Fat is the body’s way of storing excess calories for later use. There are different types of fats and fats have several important functions in the body, including lining the nerves, forming cell membranes and providing insulation for body heat. Therefore the human body does require some degree of fat but too much of fat leads to a host of problems that can eventually result in life-threatening complications.
It is important to understand that eating a fatty diet is not the sole cause of belly fat. While a fatty diet may have more calories, even a low fat diet that is high in calories will lead to fat accumulation in the belly. These days the problem often lies with excessive intake of carbohydrates, especially refined carbohydrates. These types of processed carbohydrates leads to a rapid rise in blood glucose levels that is more likely to lead to the conversion of the extra calories into fat tissue.
Dangers of Belly Fat
It is now known that while being overweight (BMI>25) or obese (BMI>30) is associated with several health complications, there is even greater danger with excess belly fat. The most common health conditions associated with excess belly fat are cardiovascular conditions like heart disease and strokes, and diabetes.
The link between abdominal circumference and cardiovascular disease and diabetes has been well established. Even if a person is within the normal weight range for their height (body mass index), a large abdominal circumference can still put them at risk of both cardiovascular diseases and diabetes. It is therefore not surprising that in a nation where obesity is reaching epidemic levels, cardiovascular disease is the number one killer in the United States.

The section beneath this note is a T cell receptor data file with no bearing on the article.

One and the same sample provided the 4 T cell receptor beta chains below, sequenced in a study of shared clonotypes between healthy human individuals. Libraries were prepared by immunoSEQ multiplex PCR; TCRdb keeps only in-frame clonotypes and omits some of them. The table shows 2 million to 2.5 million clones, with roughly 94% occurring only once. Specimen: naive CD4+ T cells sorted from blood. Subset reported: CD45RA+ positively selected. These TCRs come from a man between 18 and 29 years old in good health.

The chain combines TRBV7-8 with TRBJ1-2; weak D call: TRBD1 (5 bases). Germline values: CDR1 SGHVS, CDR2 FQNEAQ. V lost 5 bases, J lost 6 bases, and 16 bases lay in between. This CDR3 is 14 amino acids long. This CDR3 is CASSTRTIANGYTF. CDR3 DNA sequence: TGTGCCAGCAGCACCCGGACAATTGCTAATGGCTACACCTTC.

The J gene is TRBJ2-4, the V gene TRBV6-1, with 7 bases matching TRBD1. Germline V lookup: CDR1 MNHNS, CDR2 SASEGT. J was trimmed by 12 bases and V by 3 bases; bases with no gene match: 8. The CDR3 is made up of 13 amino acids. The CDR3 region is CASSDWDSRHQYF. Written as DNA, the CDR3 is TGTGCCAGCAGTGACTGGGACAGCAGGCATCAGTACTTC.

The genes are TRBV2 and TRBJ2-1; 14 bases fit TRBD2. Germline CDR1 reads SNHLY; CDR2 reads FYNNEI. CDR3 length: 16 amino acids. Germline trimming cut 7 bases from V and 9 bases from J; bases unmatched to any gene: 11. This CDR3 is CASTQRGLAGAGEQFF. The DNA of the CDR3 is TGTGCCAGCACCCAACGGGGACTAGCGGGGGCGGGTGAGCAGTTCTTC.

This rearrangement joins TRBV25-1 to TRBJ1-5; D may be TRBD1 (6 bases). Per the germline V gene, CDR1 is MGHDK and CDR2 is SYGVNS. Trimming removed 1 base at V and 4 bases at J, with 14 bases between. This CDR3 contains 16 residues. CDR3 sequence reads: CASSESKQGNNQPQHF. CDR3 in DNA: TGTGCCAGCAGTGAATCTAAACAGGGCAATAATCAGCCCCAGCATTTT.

Obesity has also been linked to certain cancers, gastroesophageal reflux disease (GERD), gout, osteoarthritis, polycystic ovarian syndrome (one of the leading causes of female infertility), sleep apnea and other conditions. Some of these diseases are less serious than other but could in rare instances led to fatal complications.
Read more on obesity dangers.
Ways To Lose Belly Fat
Contrary to popular belief, abdominal exercises do not cause loss of belly fat. Any exercise will help with expending more calories and lead to overall fat loss but exercising targeting specific areas do not lead to fat loss in that area alone. At most abdominal exercises will help to tighten the abdominal muscles which may reduce the abdominal circumference slightly.
Instead the way to lose belly fat is to focus on the overall calorie balance. This may involve reducing calorie intake in foods or expending more calories through exercise. The glycemic index (GI) of foods is equally important as low GI foods will not cause a sharp rise in insulin levels which promotes fat accumulation.
Underlying medical conditions like low thyroid hormone levels or high cortisol levels also needs to be corrected. However, weight loss and therefore associated fat loss rests solely on the balancing of calorie input (foods) with calorie output (physical activity). This should be done under the supervision of a medical doctor in consultation with other health care professionals like dietitians.